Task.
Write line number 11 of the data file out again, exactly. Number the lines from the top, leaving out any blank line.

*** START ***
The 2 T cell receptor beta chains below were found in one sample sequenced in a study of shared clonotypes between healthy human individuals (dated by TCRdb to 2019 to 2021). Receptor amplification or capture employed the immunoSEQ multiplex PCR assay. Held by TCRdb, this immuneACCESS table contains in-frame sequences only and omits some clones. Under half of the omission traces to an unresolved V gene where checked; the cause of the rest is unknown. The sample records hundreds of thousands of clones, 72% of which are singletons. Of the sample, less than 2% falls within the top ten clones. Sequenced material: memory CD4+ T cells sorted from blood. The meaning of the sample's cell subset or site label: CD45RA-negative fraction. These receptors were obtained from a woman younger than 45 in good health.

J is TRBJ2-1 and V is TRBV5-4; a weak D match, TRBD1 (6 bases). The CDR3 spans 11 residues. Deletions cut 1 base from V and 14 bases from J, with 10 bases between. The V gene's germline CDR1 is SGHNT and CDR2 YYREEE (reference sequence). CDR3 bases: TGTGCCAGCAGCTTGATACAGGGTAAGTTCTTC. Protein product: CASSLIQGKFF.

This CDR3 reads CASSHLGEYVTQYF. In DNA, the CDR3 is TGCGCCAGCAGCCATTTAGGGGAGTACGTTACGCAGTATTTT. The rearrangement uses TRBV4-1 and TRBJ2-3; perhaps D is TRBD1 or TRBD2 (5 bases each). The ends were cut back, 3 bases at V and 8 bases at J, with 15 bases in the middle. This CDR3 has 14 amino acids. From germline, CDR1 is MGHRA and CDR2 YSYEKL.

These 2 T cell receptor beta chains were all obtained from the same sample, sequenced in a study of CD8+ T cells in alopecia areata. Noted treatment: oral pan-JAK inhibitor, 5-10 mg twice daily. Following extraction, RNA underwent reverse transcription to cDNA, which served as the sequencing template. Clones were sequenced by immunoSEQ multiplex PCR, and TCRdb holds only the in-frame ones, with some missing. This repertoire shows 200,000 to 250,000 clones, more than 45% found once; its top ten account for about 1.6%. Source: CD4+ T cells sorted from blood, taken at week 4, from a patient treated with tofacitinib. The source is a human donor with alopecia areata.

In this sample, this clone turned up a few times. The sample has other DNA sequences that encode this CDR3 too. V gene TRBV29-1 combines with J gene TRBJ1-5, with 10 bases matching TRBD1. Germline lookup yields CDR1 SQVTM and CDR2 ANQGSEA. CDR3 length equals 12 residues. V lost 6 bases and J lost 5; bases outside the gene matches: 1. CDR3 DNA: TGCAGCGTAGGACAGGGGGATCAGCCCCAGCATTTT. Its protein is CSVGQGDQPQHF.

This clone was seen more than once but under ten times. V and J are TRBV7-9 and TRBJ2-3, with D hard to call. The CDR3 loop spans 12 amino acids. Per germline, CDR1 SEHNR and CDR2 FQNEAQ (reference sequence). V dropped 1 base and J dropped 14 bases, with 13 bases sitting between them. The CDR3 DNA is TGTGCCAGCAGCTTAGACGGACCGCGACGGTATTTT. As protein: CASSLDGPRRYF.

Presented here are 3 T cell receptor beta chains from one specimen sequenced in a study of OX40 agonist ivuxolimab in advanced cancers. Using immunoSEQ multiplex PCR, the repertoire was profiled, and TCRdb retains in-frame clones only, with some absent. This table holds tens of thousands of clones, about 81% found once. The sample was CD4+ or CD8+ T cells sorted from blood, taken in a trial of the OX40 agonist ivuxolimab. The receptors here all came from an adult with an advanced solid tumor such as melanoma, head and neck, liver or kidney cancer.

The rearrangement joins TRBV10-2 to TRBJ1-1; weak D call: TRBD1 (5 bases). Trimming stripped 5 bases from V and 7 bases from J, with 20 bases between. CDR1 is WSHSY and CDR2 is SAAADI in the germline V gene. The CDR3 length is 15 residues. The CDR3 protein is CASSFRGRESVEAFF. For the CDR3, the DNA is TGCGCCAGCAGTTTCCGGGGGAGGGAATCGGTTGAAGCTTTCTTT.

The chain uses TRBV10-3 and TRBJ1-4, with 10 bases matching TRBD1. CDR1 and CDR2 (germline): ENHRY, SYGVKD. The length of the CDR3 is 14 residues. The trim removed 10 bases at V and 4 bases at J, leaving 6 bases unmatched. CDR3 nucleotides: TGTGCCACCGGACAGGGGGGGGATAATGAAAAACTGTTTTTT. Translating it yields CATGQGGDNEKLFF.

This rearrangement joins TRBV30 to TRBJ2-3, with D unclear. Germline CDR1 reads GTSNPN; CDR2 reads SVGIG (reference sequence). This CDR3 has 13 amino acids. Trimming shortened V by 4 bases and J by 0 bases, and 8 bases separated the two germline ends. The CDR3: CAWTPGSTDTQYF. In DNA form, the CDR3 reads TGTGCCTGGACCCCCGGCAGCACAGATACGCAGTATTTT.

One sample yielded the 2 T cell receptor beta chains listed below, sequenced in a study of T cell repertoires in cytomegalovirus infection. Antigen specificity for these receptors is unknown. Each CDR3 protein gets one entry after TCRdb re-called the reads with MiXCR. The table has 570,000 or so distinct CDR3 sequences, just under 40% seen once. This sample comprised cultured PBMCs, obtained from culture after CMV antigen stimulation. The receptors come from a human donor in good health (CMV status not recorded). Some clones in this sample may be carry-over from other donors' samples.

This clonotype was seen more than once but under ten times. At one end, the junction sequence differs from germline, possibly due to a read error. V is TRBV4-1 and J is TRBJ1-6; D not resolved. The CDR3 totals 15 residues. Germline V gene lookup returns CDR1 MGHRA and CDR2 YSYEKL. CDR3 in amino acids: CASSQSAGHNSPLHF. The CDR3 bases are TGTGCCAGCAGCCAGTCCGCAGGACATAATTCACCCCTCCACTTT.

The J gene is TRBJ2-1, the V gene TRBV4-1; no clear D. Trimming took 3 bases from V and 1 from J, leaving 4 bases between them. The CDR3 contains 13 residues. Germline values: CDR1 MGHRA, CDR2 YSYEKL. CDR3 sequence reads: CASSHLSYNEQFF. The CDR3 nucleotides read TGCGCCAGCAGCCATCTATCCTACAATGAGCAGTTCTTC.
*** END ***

One sample yielded the 2 T cell receptor beta chains listed below, sequenced in a study of T cell repertoires in cytomegalovirus infection. Antigen specificity for these receptors is unknown. Each CDR3 protein gets one entry after TCRdb re-called the reads with MiXCR. The table has 570,000 or so distinct CDR3 sequences, just under 40% seen once. This sample comprised cultured PBMCs, obtained from culture after CMV antigen stimulation. The receptors come from a human donor in good health (CMV status not recorded). Some clones in this sample may be carry-over from other donors' samples.